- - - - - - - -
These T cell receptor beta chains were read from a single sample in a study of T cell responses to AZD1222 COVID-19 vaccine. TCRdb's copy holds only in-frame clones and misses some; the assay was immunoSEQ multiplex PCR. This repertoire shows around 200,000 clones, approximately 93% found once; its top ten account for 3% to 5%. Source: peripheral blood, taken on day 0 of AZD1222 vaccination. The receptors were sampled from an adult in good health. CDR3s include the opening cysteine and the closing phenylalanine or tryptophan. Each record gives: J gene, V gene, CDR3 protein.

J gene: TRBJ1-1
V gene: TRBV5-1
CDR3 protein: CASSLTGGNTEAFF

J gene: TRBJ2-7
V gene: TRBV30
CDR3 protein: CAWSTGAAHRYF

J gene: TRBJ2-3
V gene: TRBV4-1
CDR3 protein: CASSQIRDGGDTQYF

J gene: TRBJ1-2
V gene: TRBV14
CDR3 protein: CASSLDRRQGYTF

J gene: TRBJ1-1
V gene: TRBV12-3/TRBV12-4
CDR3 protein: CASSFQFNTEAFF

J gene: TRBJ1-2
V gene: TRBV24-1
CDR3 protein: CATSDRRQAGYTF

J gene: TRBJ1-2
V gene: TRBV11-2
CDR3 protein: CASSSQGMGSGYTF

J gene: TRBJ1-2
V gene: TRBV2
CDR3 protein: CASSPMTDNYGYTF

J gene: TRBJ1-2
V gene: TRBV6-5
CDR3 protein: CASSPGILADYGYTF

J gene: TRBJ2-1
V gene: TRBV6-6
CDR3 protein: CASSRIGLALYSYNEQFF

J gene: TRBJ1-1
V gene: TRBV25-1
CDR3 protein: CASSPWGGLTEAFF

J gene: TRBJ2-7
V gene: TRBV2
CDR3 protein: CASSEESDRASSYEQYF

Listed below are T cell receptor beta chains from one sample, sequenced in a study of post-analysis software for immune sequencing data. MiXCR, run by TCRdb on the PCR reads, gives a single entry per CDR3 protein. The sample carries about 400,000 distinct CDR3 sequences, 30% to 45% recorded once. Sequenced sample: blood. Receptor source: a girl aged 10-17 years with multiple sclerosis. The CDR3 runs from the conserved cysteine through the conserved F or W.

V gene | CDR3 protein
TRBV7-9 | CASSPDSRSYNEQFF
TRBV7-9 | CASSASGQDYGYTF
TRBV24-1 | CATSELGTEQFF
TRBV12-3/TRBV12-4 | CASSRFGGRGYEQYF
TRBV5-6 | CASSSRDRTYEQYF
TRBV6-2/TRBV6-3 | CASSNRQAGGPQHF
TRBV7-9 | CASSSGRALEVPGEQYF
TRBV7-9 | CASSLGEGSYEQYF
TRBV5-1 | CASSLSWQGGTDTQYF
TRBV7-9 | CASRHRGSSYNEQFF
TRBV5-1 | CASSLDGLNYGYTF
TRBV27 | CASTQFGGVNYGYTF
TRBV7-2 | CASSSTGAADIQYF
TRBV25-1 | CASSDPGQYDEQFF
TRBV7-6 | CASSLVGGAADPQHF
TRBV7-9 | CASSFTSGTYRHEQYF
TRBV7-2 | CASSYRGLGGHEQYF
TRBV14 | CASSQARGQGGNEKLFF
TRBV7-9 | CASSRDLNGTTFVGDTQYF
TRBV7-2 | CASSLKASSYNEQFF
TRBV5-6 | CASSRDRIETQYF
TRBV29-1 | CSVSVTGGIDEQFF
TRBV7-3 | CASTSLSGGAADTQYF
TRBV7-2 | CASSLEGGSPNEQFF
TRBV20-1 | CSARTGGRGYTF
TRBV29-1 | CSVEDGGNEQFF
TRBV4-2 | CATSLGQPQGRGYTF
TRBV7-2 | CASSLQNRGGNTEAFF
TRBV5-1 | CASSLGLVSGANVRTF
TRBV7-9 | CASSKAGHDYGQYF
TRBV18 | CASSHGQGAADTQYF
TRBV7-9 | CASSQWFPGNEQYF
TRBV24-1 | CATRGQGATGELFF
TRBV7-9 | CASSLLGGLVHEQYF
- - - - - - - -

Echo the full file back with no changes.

These T cell receptor beta chains were read from a single sample in a study of T cell responses to AZD1222 COVID-19 vaccine. TCRdb's copy holds only in-frame clones and misses some; the assay was immunoSEQ multiplex PCR. This repertoire shows around 200,000 clones, approximately 93% found once; its top ten account for 3% to 5%. Source: peripheral blood, taken on day 0 of AZD1222 vaccination. The receptors were sampled from an adult in good health. CDR3s include the opening cysteine and the closing phenylalanine or tryptophan. Each record gives: J gene, V gene, CDR3 protein.

J gene: TRBJ1-1
V gene: TRBV5-1
CDR3 protein: CASSLTGGNTEAFF

J gene: TRBJ2-7
V gene: TRBV30
CDR3 protein: CAWSTGAAHRYF

J gene: TRBJ2-3
V gene: TRBV4-1
CDR3 protein: CASSQIRDGGDTQYF

J gene: TRBJ1-2
V gene: TRBV14
CDR3 protein: CASSLDRRQGYTF

J gene: TRBJ1-1
V gene: TRBV12-3/TRBV12-4
CDR3 protein: CASSFQFNTEAFF

J gene: TRBJ1-2
V gene: TRBV24-1
CDR3 protein: CATSDRRQAGYTF

J gene: TRBJ1-2
V gene: TRBV11-2
CDR3 protein: CASSSQGMGSGYTF

J gene: TRBJ1-2
V gene: TRBV2
CDR3 protein: CASSPMTDNYGYTF

J gene: TRBJ1-2
V gene: TRBV6-5
CDR3 protein: CASSPGILADYGYTF

J gene: TRBJ2-1
V gene: TRBV6-6
CDR3 protein: CASSRIGLALYSYNEQFF

J gene: TRBJ1-1
V gene: TRBV25-1
CDR3 protein: CASSPWGGLTEAFF

J gene: TRBJ2-7
V gene: TRBV2
CDR3 protein: CASSEESDRASSYEQYF

Listed below are T cell receptor beta chains from one sample, sequenced in a study of post-analysis software for immune sequencing data. MiXCR, run by TCRdb on the PCR reads, gives a single entry per CDR3 protein. The sample carries about 400,000 distinct CDR3 sequences, 30% to 45% recorded once. Sequenced sample: blood. Receptor source: a girl aged 10-17 years with multiple sclerosis. The CDR3 runs from the conserved cysteine through the conserved F or W.

V gene | CDR3 protein
TRBV7-9 | CASSPDSRSYNEQFF
TRBV7-9 | CASSASGQDYGYTF
TRBV24-1 | CATSELGTEQFF
TRBV12-3/TRBV12-4 | CASSRFGGRGYEQYF
TRBV5-6 | CASSSRDRTYEQYF
TRBV6-2/TRBV6-3 | CASSNRQAGGPQHF
TRBV7-9 | CASSSGRALEVPGEQYF
TRBV7-9 | CASSLGEGSYEQYF
TRBV5-1 | CASSLSWQGGTDTQYF
TRBV7-9 | CASRHRGSSYNEQFF
TRBV5-1 | CASSLDGLNYGYTF
TRBV27 | CASTQFGGVNYGYTF
TRBV7-2 | CASSSTGAADIQYF
TRBV25-1 | CASSDPGQYDEQFF
TRBV7-6 | CASSLVGGAADPQHF
TRBV7-9 | CASSFTSGTYRHEQYF
TRBV7-2 | CASSYRGLGGHEQYF
TRBV14 | CASSQARGQGGNEKLFF
TRBV7-9 | CASSRDLNGTTFVGDTQYF
TRBV7-2 | CASSLKASSYNEQFF
TRBV5-6 | CASSRDRIETQYF
TRBV29-1 | CSVSVTGGIDEQFF
TRBV7-3 | CASTSLSGGAADTQYF
TRBV7-2 | CASSLEGGSPNEQFF
TRBV20-1 | CSARTGGRGYTF
TRBV29-1 | CSVEDGGNEQFF
TRBV4-2 | CATSLGQPQGRGYTF
TRBV7-2 | CASSLQNRGGNTEAFF
TRBV5-1 | CASSLGLVSGANVRTF
TRBV7-9 | CASSKAGHDYGQYF
TRBV18 | CASSHGQGAADTQYF
TRBV7-9 | CASSQWFPGNEQYF
TRBV24-1 | CATRGQGATGELFF
TRBV7-9 | CASSLLGGLVHEQYF